As predicted, July on the farm has been mainly abut field work. It’s not been cut and dry though, literally. You need a good dry period with hot sunshine to make hay and the sun, when it does make an appearance, doesn’t seem to be very hot.
Nevertheless, hay and haylage has been made and we are now waiting for the next dry spot for more field work and straw too. All at the mercy of mother nature.
Summer is a fairly quiet time for the sheep. The lambs are not yet weaned and are happily frolicking around the fields, playing with their friends and eating grass while still going back to the ewe for reassurance and a bit of milk.
The Ryeland sheep are in a field on their own with the pet lambs and they are much tamer than the commercial flock, mainly thanks to the mini farmers who hug them quite a lot.
The hens are laying well most of the time-they just slow down if the rain is torrential.
The vegetable patch has exploded with flowers and food.
The first thing you spot are the sunflowers but they are not the only things to ripen. In the last month, we have enjoyed potatoes, broad beans, sugar snap peas, herbs and salad. I am hoping by the August Farm Life we will have tomatoes but I can but hope at the moment. Will they ripen? Won’t they ripen?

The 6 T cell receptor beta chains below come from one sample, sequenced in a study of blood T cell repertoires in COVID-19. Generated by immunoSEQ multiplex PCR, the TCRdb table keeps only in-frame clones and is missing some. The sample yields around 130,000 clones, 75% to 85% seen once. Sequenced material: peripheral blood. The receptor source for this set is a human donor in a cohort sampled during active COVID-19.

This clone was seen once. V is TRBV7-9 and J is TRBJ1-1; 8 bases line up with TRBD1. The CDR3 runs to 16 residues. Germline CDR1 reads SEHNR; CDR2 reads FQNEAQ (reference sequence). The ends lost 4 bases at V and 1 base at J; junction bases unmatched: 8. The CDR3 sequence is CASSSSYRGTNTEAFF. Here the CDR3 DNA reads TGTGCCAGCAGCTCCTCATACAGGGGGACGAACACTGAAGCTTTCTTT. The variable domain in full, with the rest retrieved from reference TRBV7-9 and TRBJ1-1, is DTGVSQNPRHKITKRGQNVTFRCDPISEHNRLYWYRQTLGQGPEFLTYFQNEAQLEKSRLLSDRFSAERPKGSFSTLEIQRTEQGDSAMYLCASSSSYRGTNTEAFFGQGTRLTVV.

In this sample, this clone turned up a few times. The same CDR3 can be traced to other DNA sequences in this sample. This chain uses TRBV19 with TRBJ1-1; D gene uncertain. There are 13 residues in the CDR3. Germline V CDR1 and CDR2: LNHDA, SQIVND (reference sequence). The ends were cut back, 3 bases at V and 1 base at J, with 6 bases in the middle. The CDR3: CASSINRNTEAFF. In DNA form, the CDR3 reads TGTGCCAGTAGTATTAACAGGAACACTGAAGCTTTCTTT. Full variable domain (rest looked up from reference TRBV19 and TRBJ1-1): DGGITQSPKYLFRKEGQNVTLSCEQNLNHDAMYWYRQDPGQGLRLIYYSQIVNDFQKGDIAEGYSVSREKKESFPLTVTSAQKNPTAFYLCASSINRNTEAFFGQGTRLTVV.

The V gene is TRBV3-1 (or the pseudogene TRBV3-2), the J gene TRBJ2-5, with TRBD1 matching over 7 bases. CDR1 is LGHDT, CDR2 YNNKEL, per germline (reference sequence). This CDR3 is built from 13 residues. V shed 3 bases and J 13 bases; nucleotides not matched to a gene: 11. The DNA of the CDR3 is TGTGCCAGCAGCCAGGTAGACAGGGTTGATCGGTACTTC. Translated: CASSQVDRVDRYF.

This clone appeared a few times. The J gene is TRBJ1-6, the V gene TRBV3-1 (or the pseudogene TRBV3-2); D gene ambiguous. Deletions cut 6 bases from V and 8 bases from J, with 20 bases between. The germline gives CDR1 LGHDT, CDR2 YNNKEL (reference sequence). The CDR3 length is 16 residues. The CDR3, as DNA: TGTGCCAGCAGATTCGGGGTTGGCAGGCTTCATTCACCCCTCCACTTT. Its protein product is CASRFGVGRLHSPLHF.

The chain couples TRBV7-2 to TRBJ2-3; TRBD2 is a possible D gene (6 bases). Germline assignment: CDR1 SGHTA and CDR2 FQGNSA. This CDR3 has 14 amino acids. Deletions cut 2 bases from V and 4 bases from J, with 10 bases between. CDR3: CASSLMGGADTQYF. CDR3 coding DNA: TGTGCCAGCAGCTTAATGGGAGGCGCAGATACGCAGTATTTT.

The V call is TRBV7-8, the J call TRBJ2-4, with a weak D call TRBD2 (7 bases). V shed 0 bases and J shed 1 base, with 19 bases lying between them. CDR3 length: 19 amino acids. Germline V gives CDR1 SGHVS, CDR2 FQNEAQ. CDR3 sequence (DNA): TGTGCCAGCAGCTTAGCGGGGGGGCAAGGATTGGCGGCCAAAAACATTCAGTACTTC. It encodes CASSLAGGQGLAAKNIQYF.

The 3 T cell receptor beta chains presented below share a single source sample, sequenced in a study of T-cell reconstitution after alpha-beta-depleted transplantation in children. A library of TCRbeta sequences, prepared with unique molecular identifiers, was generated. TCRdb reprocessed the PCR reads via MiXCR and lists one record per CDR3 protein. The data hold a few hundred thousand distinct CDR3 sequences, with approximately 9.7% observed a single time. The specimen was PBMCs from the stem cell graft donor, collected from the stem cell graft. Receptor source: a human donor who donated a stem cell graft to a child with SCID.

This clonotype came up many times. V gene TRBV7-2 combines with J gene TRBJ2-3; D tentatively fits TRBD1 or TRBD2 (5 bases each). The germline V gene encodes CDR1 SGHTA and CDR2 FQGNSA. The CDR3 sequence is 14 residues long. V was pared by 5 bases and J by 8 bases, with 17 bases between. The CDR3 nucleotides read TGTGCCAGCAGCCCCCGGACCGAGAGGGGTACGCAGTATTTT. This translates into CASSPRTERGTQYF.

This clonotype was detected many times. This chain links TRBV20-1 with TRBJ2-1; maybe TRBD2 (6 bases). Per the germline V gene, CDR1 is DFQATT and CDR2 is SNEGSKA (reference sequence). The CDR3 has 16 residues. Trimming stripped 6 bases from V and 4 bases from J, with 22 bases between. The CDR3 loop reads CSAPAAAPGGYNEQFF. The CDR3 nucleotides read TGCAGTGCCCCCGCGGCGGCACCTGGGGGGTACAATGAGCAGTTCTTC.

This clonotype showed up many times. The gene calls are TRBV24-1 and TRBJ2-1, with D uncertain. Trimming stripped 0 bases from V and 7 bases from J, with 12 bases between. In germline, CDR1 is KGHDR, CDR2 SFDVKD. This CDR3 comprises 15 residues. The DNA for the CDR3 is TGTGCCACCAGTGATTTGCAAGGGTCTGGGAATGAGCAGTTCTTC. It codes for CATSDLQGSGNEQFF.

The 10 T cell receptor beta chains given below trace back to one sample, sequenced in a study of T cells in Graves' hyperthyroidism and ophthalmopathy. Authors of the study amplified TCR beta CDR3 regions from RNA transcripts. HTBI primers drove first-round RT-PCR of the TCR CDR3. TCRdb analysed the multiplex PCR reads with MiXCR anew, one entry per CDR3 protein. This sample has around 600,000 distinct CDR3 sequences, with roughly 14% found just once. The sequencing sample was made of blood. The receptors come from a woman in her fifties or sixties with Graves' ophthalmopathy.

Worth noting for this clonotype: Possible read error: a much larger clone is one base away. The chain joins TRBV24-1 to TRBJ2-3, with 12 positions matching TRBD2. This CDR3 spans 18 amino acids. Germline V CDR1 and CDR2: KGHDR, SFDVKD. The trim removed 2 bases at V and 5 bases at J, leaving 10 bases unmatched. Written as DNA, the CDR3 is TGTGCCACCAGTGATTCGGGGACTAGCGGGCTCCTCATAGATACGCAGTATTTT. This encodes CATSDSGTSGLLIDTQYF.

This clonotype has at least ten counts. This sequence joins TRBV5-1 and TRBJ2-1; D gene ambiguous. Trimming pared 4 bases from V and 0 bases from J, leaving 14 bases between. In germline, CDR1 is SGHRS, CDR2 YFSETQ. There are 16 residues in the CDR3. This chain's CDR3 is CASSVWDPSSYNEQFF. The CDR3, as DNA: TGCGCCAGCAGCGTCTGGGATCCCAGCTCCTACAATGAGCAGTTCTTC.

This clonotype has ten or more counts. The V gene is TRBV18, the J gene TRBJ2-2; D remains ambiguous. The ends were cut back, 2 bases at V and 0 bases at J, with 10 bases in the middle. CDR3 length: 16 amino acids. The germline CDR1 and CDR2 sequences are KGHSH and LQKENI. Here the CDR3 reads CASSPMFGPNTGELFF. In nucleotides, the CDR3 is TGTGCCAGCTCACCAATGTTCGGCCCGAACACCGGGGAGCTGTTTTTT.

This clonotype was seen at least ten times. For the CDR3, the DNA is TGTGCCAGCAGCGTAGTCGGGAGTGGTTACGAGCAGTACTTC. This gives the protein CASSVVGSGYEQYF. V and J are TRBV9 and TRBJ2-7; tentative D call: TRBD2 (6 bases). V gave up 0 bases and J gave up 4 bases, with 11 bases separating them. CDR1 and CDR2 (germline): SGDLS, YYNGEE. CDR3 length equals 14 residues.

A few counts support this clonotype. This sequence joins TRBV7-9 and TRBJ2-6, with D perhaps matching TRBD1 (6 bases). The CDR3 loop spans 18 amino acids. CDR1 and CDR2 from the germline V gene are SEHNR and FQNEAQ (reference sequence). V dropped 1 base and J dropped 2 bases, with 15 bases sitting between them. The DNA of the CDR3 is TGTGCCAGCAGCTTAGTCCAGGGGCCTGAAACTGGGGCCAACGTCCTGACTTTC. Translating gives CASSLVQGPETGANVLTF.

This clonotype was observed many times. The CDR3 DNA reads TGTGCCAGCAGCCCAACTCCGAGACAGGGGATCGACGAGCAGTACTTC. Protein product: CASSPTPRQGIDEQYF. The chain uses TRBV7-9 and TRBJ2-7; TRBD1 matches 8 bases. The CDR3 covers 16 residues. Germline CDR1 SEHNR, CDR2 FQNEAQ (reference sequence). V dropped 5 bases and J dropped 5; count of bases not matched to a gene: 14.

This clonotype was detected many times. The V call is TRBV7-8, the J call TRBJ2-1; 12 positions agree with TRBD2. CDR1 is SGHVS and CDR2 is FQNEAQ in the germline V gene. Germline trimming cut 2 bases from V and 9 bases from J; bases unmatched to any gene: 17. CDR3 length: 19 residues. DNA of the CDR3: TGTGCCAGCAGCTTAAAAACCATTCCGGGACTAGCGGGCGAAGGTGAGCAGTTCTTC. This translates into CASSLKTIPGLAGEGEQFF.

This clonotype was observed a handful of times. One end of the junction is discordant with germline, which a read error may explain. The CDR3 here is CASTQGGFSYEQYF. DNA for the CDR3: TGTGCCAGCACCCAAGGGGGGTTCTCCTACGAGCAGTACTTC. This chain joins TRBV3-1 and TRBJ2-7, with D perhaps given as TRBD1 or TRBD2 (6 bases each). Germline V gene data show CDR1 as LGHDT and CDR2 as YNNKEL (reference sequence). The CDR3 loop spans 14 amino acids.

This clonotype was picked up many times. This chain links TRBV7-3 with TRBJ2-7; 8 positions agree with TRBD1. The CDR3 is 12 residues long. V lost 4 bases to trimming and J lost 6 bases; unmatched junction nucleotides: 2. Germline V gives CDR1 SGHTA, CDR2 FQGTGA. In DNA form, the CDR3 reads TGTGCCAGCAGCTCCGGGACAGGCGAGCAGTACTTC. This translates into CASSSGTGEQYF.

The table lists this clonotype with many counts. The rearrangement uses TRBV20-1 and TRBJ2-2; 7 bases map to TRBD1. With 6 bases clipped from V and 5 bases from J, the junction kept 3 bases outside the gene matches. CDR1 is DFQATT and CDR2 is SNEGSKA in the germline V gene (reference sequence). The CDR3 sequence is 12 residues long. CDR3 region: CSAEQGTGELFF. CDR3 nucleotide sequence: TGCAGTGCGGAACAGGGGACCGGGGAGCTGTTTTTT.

I have also loved picking my late sweet peas for vases and I think I might expand the flower growing next year. They really do make me smile.
I learnt my lesson from last year about growing pumpkins in a raised bed. They just did not have enough room so we dug a little patch over by the pond and planted them there and they are all flowering and growing so I am taking that to be a good sign. I just hope the pond creatures don’t eat them.
So schools are officially closed (even though two out of three of the children will have been off six months by the time September comes) and we are hoping for a summer of sunshine at the farm.
One thing is for sure though, rain or shine, life is never dull around here.